Lawyers are known to have strong personalities. It figures lawyers get right into the trenches; we take pride in our work and the results we achieve for our clients. We are trained to defend one perspective – that of our client. Not winning or not getting the deal for our clients impacts us. Call us crazy, but we would rather win than lose.
When we meet opposition to our requests or if our counterpart raises their voice at us, it’s likely we will react in kind. Unfortunately, we often get caught in the moment and we may react strongly, loudly or rudely.
When this happens, our body prepares for what it believes is a threat, and a series of physiological reactions ensue. Our limbic system, a primitive defence system, is designed to protect us from danger. Under real or perceived threat, our defence mechanism gets activated. In case we have to run for cover, we unconsciously prepare for our survival and our body does things like bringing more oxygen to our lungs and bringing more nutrients to our muscles.
The problem is that when we get into this protective state, our pre-frontal cortex, which is our intelligence centre, works less. Hum. This is not good when we are responsible for people’s lives.
The client’s case does not get advanced during these kinds of heated interactions. We are not planning strategies, we are not evaluating options, and we are not maximizing our intelligence to see opportunities for our clients.
Clients get better results when their lawyers can keep their pre-frontal cortex – their intelligence centre – fully activated. Finding ways to remain in control so that the limbic system doesn’t take over is what our clients need from us.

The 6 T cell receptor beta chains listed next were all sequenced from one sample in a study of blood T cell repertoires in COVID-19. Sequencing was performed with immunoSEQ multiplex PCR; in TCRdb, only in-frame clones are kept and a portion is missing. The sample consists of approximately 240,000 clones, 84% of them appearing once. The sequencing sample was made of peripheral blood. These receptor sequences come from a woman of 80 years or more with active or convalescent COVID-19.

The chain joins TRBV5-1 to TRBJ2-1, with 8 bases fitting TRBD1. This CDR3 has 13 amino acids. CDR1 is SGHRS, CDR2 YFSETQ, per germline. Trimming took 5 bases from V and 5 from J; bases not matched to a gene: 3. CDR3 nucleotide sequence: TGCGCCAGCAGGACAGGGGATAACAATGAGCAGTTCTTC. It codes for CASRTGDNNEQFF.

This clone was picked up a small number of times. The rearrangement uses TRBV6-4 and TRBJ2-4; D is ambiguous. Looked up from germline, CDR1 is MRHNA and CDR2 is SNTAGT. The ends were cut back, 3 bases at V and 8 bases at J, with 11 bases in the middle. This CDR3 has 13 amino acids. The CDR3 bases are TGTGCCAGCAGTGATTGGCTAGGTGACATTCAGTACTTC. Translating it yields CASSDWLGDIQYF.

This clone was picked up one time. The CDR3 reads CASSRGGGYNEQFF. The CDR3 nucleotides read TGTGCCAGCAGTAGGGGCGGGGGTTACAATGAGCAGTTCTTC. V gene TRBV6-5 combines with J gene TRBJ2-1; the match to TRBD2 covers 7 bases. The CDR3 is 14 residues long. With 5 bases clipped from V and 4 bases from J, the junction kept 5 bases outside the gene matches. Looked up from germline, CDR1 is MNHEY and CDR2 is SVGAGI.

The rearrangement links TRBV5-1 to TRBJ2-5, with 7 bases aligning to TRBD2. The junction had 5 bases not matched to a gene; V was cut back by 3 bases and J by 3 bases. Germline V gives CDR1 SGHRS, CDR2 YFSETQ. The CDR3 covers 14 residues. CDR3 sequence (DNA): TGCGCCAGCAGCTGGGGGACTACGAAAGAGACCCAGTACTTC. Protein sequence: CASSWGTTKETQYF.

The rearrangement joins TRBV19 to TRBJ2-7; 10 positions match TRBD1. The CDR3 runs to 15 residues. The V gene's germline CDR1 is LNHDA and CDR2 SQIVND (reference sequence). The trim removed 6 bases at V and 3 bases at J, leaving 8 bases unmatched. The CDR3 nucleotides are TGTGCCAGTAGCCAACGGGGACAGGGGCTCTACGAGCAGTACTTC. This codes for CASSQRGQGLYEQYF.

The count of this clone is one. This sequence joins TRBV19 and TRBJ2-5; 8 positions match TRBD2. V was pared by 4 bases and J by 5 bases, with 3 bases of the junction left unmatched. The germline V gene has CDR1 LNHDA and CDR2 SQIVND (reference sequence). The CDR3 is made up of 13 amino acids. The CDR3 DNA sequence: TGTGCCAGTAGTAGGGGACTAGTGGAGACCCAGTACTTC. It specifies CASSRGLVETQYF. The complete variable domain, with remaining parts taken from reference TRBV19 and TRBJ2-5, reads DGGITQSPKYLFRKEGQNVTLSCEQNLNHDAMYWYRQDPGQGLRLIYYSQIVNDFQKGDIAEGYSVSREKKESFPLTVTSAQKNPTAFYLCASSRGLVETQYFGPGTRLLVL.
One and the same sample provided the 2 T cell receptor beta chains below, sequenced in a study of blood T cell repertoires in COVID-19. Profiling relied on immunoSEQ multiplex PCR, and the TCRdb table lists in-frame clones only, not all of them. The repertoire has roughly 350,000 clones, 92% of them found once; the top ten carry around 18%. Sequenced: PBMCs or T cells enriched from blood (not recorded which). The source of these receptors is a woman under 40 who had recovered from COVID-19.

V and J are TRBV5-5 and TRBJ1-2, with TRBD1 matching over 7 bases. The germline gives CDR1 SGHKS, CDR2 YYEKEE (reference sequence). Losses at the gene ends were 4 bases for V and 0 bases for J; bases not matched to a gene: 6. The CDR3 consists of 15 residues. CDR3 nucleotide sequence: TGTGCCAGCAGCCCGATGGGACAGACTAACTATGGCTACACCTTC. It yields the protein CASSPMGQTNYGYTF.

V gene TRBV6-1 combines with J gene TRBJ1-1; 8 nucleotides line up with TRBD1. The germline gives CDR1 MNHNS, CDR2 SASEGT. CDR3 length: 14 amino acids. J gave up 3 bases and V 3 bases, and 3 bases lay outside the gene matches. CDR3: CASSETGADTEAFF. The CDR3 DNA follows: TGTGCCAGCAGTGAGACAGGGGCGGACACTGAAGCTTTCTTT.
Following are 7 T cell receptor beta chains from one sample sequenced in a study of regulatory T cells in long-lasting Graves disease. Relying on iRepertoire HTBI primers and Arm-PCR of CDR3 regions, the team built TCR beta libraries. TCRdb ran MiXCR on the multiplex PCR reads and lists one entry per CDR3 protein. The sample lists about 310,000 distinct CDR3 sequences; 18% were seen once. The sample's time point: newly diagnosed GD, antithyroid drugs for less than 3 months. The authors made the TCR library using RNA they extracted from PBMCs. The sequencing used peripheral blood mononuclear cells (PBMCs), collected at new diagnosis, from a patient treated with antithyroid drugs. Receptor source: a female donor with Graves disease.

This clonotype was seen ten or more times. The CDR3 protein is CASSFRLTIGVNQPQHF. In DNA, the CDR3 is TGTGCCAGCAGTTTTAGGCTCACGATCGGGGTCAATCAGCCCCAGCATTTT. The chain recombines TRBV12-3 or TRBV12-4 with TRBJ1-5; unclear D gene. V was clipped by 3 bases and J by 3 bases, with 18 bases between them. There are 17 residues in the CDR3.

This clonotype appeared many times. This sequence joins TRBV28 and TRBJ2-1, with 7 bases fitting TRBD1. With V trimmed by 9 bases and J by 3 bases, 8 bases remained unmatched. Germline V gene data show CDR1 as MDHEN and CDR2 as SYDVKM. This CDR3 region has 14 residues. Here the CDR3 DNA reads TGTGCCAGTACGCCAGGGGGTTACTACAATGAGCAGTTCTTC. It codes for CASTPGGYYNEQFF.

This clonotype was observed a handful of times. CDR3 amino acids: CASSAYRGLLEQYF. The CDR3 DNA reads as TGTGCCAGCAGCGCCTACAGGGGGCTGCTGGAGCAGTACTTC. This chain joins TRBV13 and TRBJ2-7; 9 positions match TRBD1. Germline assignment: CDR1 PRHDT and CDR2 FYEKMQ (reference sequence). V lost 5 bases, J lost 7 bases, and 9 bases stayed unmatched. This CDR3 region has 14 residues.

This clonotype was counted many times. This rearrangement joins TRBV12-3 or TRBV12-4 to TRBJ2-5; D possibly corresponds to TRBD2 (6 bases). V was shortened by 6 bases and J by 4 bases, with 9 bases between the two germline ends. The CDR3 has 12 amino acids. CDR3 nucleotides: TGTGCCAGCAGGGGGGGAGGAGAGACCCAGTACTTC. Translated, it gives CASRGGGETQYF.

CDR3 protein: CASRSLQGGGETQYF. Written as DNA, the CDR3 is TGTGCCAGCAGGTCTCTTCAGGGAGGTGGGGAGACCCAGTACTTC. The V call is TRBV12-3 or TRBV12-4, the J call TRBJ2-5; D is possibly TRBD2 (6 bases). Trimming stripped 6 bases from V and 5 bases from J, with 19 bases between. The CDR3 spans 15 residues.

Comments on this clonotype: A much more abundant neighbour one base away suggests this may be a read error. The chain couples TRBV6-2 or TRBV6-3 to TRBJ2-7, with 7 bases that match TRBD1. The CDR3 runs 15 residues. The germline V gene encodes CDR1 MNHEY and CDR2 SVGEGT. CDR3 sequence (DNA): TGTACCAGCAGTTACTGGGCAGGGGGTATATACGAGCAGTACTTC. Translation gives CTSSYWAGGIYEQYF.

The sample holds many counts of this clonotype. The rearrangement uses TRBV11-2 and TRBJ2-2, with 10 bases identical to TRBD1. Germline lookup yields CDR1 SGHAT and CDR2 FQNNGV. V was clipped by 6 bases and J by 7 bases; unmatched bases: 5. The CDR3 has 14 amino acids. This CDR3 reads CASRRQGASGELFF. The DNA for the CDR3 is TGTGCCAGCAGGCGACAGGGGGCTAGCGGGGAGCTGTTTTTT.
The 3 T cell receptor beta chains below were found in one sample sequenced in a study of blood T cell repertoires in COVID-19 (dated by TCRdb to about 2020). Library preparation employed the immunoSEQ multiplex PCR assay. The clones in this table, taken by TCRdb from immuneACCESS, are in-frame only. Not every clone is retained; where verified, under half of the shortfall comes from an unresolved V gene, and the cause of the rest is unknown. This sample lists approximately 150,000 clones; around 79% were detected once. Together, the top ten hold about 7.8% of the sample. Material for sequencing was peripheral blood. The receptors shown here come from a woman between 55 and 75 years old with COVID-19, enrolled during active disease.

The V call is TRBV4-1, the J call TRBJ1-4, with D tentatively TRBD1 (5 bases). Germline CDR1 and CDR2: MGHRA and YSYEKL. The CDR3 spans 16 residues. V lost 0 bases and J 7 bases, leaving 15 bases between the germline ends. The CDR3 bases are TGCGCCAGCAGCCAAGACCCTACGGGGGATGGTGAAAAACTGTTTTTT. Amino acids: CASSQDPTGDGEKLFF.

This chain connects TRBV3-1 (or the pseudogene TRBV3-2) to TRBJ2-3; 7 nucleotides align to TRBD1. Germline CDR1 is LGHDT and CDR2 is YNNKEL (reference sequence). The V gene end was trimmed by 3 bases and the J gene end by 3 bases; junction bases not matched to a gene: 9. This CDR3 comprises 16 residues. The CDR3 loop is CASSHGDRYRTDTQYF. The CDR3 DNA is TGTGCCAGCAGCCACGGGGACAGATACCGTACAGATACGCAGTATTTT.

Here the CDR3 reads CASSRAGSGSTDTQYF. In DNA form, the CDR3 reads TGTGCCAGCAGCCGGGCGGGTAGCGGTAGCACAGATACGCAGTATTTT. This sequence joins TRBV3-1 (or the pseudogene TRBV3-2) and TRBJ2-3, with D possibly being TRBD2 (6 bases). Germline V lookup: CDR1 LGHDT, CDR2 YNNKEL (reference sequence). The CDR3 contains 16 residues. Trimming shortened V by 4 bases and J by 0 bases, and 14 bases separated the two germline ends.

Since the discovery that the brain is plastic and not fixed or hardwired, there are new powerful possibilities that enable people to use their brain’s incredible abilities to control how we react and to avoid losing our bearings.
Humans were built with the ability to react quickly to avoid all kinds of dangers, from fear of being hurt physically to fear of being hurt emotionally. That’s the mechanism that is at play when we lose it with our colleagues.
But humans are also built with the ability to control themselves. This is why the Law Society of Upper Canada approved this workshop for professionalism credits: The New Lawyer: The neuroscience of self-regulation. Learn more about the event here.
The new standard of practice requires us to do whatever it takes to acquire the tools that will enable us to remain in control of our emotions even if our counterpart does not.
Register in our workshop and be a pioneer in the changing profession for the benefit of clients!